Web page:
Once registered, you can:

  • - Read additional free articles each month
  • - Comment on articles and featured creative work
  • - Get our curated newsletters delivered to your inbox

By registering you agree to our privacy policy, terms & conditions and to receive occasional emails from Ad Age. You may unsubscribe at any time.

Are you a print subscriber? Activate your account.


Sears New Tool Ads Hits the Mark

By Published on .

Advertiser: Sears, Roebuck & Co.
Agency: Ogilvy & Mather Worldwide, Chicago
Star Rating: 3.5

Yeah, so the AdReview family just moved, and while the furniture was being hauled in and the baby was screaming for a diaper and Mrs. Review was desperately rooting through cartons for, like, food, we were busy in the basement putting up pegboard for our tools.

They look fabulous up there -- where they have pretty much rested undisturbed, because the AdReview staff is way too busy watching cable to actually use them. But they're like the ol' .38 in the nightstand drawer. We feel better just knowing they're there. (Don't worry. Just kidding. It's a .32.)

Which, a bit belatedly, Sears, Roebuck & Co. has come to understand. Always a tool-retailing leader, Sears now appreciates that tools are more than just tools. As dramatized in a wonderful campaign from Ogilvy & Mather, Chicago, for Sears' expanded, discreetly branded Tool Territory department, tools are fetishes, totems, maybe even subconscious sexual proxies for a nation of boy-men.

Please touch
Not a new discovery. Long before Home Improvement, comedian Tim Allen's standup act was all about men's enduring love affair with the garage-workshop. And retail tool sections have always had the atmosphere of a please-touch museum: wide-eyed kids getting to play with stuff to their hearts' content.

So it's not necessarily the insight that distinguishes these ads. It's their sheer perfection in capturing the ridiculous emotional bond between man and table saw.

One spot takes place at the power-drill display, where a man is fondling various brands, talking ostensibly to his wife but really to himself as he tests one drill after another: Vweeeerl. Veweeeeerrrll. "Twenty-two-point clutch. Looks good, too, huh? Vweeerl. But I don't know ... [He grabs a top-of-the-line model] The Big Daddy! Veweeeeerrrll. Feels awfully good. Eighteen volts. Vweeerl ..."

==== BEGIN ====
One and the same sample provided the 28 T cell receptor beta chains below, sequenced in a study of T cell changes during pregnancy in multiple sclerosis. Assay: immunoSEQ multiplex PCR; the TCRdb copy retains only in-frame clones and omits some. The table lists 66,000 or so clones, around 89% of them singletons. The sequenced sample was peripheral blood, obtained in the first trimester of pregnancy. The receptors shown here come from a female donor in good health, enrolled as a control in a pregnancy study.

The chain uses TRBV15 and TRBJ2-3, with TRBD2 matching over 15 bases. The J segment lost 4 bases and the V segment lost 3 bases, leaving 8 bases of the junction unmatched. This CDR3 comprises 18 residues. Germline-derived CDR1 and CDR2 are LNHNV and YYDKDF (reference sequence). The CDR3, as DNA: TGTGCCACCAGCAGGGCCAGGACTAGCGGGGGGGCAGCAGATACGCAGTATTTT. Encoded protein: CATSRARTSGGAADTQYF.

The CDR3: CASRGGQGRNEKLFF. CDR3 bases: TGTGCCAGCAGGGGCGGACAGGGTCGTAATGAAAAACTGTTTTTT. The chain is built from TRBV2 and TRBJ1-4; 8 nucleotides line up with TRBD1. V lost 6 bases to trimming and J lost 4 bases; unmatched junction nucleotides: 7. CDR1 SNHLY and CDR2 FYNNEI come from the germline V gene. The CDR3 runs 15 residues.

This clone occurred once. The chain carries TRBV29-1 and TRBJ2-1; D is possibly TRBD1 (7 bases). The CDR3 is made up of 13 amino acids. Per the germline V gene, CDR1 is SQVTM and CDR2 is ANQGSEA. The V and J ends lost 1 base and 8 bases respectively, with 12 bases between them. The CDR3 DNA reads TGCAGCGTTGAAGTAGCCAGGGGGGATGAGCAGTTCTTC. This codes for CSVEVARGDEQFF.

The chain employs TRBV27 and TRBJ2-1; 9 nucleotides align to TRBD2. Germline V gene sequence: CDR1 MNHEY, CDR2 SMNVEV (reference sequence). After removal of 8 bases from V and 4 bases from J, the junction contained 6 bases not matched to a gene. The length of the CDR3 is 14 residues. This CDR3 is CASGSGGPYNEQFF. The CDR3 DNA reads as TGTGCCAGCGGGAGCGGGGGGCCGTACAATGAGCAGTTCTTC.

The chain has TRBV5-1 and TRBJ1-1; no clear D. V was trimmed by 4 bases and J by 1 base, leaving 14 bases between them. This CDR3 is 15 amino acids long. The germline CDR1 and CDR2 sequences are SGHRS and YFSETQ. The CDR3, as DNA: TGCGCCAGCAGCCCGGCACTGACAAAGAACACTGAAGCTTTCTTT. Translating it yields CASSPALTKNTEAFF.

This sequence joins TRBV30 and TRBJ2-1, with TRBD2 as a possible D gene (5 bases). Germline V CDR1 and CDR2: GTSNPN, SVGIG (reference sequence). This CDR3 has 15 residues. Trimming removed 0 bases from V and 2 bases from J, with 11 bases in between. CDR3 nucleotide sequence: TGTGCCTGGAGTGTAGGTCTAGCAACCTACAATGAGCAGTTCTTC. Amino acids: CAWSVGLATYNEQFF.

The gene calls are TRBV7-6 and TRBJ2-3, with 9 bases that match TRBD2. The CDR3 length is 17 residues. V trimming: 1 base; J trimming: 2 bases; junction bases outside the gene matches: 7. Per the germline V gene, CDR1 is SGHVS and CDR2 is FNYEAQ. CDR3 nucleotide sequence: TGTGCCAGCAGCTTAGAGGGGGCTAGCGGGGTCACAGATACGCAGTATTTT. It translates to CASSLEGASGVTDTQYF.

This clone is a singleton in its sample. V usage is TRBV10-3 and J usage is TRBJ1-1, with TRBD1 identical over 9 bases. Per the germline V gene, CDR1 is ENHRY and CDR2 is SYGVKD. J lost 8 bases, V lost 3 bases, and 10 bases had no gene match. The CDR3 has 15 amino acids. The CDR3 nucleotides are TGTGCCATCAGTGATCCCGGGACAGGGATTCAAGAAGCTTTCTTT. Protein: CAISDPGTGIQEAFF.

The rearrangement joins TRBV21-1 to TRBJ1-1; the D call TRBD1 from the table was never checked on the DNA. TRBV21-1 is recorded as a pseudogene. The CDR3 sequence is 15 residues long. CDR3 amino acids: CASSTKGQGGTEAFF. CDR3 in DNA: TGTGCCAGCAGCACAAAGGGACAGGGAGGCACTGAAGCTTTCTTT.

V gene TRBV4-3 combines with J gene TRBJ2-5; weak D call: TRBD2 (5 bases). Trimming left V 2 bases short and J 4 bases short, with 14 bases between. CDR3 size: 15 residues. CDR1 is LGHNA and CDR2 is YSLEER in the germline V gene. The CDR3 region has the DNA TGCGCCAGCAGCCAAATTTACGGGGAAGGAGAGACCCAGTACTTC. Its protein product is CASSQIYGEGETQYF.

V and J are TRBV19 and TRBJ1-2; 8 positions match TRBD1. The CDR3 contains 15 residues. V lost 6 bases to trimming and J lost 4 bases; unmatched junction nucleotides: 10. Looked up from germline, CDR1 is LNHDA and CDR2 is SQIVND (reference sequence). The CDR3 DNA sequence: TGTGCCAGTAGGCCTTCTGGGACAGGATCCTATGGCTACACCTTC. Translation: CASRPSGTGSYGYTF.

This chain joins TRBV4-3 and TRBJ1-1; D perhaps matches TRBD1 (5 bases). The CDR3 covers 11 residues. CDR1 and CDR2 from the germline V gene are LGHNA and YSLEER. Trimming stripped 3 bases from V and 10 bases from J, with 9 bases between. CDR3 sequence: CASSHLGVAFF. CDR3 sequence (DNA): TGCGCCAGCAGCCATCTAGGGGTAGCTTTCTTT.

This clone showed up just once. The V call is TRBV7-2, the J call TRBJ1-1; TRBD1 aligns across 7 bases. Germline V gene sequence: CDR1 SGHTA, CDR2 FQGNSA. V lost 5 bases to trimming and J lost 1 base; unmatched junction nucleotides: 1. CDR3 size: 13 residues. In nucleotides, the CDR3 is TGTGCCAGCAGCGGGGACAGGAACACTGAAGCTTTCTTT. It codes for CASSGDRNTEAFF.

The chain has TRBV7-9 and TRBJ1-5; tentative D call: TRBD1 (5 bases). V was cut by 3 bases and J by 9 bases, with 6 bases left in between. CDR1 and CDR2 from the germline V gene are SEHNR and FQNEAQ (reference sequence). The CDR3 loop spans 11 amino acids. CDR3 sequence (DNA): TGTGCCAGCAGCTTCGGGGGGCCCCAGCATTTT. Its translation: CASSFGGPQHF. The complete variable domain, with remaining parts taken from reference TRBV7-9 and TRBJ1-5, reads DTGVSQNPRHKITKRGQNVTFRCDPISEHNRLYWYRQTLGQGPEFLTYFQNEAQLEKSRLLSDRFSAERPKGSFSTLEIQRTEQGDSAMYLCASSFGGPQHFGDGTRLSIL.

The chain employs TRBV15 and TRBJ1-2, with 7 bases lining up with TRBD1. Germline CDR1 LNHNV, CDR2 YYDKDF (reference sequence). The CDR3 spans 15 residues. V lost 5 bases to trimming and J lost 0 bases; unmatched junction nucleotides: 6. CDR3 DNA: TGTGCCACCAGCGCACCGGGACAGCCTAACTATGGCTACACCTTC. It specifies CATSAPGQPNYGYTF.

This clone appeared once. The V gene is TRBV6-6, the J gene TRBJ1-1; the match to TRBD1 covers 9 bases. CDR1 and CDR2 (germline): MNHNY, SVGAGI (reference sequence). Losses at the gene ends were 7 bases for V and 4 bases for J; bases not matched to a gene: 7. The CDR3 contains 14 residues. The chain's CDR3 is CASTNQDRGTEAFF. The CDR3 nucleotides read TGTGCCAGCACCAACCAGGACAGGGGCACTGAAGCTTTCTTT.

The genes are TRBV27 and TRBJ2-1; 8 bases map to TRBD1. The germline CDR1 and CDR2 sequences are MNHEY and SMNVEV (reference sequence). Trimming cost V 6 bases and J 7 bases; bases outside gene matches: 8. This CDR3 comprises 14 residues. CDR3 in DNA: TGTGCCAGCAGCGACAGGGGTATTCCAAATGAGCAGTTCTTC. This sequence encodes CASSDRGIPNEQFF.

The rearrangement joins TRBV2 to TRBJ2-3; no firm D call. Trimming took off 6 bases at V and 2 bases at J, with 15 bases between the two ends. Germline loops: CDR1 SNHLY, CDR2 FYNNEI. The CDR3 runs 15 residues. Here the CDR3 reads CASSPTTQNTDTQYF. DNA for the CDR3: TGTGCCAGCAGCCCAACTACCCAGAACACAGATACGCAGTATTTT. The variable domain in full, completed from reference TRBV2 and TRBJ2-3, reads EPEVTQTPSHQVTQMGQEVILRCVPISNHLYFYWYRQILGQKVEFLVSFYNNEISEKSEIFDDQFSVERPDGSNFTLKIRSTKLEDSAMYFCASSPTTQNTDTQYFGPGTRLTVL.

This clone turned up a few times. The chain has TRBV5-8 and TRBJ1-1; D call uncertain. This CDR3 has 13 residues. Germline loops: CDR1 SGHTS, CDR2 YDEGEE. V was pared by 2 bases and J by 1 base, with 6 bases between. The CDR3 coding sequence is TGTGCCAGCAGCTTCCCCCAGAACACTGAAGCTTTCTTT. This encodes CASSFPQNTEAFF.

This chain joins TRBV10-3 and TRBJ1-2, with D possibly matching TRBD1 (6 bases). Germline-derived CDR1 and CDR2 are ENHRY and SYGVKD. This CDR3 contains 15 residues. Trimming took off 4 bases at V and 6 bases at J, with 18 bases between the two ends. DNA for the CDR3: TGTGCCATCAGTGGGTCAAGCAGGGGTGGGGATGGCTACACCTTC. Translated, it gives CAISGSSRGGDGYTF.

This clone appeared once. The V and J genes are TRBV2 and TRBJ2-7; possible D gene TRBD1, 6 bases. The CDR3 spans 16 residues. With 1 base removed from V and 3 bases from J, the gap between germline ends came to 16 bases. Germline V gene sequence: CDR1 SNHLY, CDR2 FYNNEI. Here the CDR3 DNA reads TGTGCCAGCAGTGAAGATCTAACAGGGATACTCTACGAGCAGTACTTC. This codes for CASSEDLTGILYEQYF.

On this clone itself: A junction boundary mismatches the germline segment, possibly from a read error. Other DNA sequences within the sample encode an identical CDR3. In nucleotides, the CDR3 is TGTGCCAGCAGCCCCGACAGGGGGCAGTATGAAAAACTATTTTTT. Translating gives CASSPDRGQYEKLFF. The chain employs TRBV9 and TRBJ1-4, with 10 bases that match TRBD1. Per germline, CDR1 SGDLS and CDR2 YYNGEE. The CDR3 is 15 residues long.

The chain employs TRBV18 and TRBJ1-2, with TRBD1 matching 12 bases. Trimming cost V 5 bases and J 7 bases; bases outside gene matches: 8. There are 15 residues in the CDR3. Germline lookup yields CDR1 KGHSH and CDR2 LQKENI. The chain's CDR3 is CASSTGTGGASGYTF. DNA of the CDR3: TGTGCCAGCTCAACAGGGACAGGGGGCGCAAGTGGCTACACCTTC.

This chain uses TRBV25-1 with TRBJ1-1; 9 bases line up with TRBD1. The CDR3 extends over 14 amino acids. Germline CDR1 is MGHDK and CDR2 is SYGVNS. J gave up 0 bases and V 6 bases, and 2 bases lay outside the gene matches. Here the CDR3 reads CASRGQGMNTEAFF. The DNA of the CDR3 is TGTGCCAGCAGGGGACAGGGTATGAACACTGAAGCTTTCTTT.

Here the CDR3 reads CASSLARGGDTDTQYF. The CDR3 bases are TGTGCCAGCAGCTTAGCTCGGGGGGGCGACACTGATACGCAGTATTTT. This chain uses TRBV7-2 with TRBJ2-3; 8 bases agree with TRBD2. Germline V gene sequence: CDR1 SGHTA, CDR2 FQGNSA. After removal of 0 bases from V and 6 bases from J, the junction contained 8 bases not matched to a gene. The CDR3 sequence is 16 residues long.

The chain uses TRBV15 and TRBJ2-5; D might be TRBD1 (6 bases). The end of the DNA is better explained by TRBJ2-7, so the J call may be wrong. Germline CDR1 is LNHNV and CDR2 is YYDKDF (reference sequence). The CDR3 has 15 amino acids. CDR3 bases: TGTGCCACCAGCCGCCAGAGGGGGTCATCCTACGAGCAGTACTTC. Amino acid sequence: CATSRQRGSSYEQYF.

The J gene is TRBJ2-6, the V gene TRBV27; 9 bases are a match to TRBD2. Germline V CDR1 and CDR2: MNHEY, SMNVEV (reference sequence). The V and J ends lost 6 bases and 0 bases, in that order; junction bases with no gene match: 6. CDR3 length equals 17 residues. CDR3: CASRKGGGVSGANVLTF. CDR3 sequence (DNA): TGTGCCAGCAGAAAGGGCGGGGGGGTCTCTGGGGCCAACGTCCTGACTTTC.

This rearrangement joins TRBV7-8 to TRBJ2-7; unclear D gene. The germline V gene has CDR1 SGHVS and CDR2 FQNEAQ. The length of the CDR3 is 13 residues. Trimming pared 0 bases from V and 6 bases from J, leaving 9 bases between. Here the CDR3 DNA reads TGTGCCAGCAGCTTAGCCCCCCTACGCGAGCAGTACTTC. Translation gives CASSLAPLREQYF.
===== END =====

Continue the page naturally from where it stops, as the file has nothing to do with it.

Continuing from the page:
Here the wife randomly grabs another drill and, with a big smile offers, "Why don't you just get this one?"

He glares at her incredulously.

"Sometimes," he says, "I feel like you don't even know who I'm am."

Then the voice-over: "Introducing Tool Territory, America's best tool store, with the largest selection of tool brands anywhere. Sears. Where else?"

The invocation of that cliche of female emotional grievance is laugh-out-loud funny -- not merely because it deliciously turns the tables, but because it perfectly captures women's cluelessness about a) the difference between a screwdriver and a lathe, and b) men's needs.

The fact that the performances and the timing are flawless doesn't hurt, either. An even better spot shows a guy in a Tool Territory demo area trying out a belt sander on a block of wood.

"I'll take it," he says to the salesman, in barely suppressed ecstasy.

"That's great," the salesman replies. "I'll go get you ..."

"NO! I want this one."

After a pause, the salesman says, "That's the demo."

"I want this one."

Because he has bonded. Hilarious.

Hawking the benefits
And to the point. Each ad highlights a particular Tool Territory benefit. One is about the product-demo area. One is about salespeople with real-world experience. And one is about diversity of brand-name merchandise. (i.e., not just Craftsman, but Black & Decker, Makita and many others.)

Hey, we are on the way. We absolutely need a drill press. You know ... just in case.

Most Popular